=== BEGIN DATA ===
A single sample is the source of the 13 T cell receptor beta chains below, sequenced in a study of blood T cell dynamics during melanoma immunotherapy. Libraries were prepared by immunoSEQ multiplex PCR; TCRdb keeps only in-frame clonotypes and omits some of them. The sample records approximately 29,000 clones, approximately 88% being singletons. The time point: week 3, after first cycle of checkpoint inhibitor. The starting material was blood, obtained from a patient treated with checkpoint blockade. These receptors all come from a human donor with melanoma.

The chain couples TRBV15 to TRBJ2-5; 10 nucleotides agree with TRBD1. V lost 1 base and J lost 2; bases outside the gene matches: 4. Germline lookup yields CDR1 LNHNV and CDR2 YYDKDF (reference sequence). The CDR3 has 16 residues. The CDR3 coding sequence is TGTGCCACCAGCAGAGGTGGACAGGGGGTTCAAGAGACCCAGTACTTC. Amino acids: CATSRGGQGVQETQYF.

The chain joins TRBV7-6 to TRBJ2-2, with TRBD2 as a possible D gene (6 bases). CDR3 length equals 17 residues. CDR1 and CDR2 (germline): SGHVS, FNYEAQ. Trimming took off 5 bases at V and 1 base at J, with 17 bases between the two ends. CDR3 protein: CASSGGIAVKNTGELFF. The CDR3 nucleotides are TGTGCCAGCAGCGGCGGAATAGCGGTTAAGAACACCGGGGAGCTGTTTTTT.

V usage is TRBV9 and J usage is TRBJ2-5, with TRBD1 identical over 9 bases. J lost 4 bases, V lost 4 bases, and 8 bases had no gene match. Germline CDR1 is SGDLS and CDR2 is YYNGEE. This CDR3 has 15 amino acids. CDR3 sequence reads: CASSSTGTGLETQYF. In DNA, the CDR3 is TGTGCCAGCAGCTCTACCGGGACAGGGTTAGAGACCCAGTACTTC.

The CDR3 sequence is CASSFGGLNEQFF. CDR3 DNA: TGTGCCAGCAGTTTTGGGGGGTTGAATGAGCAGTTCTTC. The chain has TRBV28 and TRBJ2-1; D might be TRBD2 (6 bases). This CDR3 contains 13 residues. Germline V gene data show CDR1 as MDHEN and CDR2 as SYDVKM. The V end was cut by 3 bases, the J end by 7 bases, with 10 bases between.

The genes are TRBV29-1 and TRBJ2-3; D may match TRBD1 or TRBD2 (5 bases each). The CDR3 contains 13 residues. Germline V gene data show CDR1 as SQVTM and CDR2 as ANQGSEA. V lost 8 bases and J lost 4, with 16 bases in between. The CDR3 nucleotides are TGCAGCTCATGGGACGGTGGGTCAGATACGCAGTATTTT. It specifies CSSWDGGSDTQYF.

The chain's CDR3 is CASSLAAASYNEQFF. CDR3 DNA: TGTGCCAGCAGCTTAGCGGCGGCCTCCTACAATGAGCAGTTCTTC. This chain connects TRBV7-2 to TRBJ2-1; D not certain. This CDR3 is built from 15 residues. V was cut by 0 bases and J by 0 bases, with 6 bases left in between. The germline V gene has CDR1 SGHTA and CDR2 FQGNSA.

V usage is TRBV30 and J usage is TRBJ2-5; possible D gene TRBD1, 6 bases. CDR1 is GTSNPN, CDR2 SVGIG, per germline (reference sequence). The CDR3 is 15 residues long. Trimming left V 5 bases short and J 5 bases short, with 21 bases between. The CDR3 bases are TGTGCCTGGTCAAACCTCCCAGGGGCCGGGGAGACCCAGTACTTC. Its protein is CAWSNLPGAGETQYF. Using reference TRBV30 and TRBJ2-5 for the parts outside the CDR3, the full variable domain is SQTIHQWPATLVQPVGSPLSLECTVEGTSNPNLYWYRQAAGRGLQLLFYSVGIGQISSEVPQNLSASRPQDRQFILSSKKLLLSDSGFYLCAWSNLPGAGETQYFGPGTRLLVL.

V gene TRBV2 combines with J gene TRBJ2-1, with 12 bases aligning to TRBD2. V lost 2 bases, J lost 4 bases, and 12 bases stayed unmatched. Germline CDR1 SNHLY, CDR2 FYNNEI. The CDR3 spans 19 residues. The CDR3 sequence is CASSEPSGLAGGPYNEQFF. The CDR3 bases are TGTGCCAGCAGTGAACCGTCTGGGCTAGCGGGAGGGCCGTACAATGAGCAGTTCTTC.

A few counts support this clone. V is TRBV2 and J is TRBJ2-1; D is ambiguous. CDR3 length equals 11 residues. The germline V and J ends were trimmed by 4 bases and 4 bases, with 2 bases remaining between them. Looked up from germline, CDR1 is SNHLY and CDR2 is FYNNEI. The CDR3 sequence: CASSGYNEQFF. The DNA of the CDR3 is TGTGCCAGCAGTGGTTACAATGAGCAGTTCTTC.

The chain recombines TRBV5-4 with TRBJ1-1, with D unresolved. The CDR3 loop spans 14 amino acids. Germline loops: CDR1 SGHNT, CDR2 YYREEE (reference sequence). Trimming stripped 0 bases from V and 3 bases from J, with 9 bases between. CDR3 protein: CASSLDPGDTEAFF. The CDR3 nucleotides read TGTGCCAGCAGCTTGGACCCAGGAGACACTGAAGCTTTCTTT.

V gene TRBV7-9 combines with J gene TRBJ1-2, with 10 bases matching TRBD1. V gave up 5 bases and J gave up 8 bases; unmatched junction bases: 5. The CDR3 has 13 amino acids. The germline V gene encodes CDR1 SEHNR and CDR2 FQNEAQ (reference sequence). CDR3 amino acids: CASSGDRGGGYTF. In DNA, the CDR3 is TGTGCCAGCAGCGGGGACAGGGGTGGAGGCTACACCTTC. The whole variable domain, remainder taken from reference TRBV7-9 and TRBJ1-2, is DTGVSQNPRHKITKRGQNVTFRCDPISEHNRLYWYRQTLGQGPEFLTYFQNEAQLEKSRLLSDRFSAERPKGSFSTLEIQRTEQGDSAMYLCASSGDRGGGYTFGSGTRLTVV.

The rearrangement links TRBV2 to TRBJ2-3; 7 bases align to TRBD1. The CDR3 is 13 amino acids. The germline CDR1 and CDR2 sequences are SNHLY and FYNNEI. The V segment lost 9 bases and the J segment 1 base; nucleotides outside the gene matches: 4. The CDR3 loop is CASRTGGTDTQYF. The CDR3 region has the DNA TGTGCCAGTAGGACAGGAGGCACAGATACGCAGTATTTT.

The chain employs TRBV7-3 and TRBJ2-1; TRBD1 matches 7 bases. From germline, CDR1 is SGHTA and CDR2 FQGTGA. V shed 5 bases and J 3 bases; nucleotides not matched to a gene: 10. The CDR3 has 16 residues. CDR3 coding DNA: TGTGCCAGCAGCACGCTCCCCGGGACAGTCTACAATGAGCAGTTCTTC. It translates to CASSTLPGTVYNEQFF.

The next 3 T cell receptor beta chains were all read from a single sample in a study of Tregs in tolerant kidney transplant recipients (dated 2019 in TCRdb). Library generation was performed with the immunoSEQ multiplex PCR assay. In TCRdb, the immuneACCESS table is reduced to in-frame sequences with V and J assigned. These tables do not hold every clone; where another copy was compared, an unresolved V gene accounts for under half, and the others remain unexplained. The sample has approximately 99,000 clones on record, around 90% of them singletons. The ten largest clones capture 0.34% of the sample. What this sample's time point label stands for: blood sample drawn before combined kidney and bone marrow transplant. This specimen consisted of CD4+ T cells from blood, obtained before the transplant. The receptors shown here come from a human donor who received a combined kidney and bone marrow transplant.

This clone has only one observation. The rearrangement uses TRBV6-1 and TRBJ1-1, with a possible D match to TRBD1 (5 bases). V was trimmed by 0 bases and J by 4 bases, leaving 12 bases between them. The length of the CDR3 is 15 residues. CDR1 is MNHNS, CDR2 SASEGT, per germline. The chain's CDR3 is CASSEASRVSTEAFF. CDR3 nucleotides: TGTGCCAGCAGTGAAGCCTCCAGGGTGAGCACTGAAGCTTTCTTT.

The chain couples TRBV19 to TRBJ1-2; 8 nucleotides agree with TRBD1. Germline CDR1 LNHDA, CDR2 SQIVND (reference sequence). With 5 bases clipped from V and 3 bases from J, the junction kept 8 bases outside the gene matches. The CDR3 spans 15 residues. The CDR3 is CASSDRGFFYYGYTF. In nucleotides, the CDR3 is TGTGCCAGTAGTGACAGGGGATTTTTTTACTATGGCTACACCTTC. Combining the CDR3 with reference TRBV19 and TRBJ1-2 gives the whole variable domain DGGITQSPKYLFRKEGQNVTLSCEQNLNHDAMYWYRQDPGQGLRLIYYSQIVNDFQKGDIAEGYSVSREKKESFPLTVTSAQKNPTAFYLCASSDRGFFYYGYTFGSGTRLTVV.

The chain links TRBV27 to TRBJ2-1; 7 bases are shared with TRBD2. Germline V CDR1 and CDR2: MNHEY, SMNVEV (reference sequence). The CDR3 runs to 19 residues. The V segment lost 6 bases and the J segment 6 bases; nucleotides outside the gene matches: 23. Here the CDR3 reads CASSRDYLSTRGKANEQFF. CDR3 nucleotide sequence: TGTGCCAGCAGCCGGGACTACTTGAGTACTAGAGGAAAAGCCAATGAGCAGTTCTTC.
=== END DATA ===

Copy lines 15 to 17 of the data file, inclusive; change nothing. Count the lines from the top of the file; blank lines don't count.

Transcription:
The next 3 T cell receptor beta chains were all read from a single sample in a study of Tregs in tolerant kidney transplant recipients (dated 2019 in TCRdb). Library generation was performed with the immunoSEQ multiplex PCR assay. In TCRdb, the immuneACCESS table is reduced to in-frame sequences with V and J assigned. These tables do not hold every clone; where another copy was compared, an unresolved V gene accounts for under half, and the others remain unexplained. The sample has approximately 99,000 clones on record, around 90% of them singletons. The ten largest clones capture 0.34% of the sample. What this sample's time point label stands for: blood sample drawn before combined kidney and bone marrow transplant. This specimen consisted of CD4+ T cells from blood, obtained before the transplant. The receptors shown here come from a human donor who received a combined kidney and bone marrow transplant.

This clone has only one observation. The rearrangement uses TRBV6-1 and TRBJ1-1, with a possible D match to TRBD1 (5 bases). V was trimmed by 0 bases and J by 4 bases, leaving 12 bases between them. The length of the CDR3 is 15 residues. CDR1 is MNHNS, CDR2 SASEGT, per germline. The chain's CDR3 is CASSEASRVSTEAFF. CDR3 nucleotides: TGTGCCAGCAGTGAAGCCTCCAGGGTGAGCACTGAAGCTTTCTTT.

The chain couples TRBV19 to TRBJ1-2; 8 nucleotides agree with TRBD1. Germline CDR1 LNHDA, CDR2 SQIVND (reference sequence). With 5 bases clipped from V and 3 bases from J, the junction kept 8 bases outside the gene matches. The CDR3 spans 15 residues. The CDR3 is CASSDRGFFYYGYTF. In nucleotides, the CDR3 is TGTGCCAGTAGTGACAGGGGATTTTTTTACTATGGCTACACCTTC. Combining the CDR3 with reference TRBV19 and TRBJ1-2 gives the whole variable domain DGGITQSPKYLFRKEGQNVTLSCEQNLNHDAMYWYRQDPGQGLRLIYYSQIVNDFQKGDIAEGYSVSREKKESFPLTVTSAQKNPTAFYLCASSDRGFFYYGYTFGSGTRLTVV.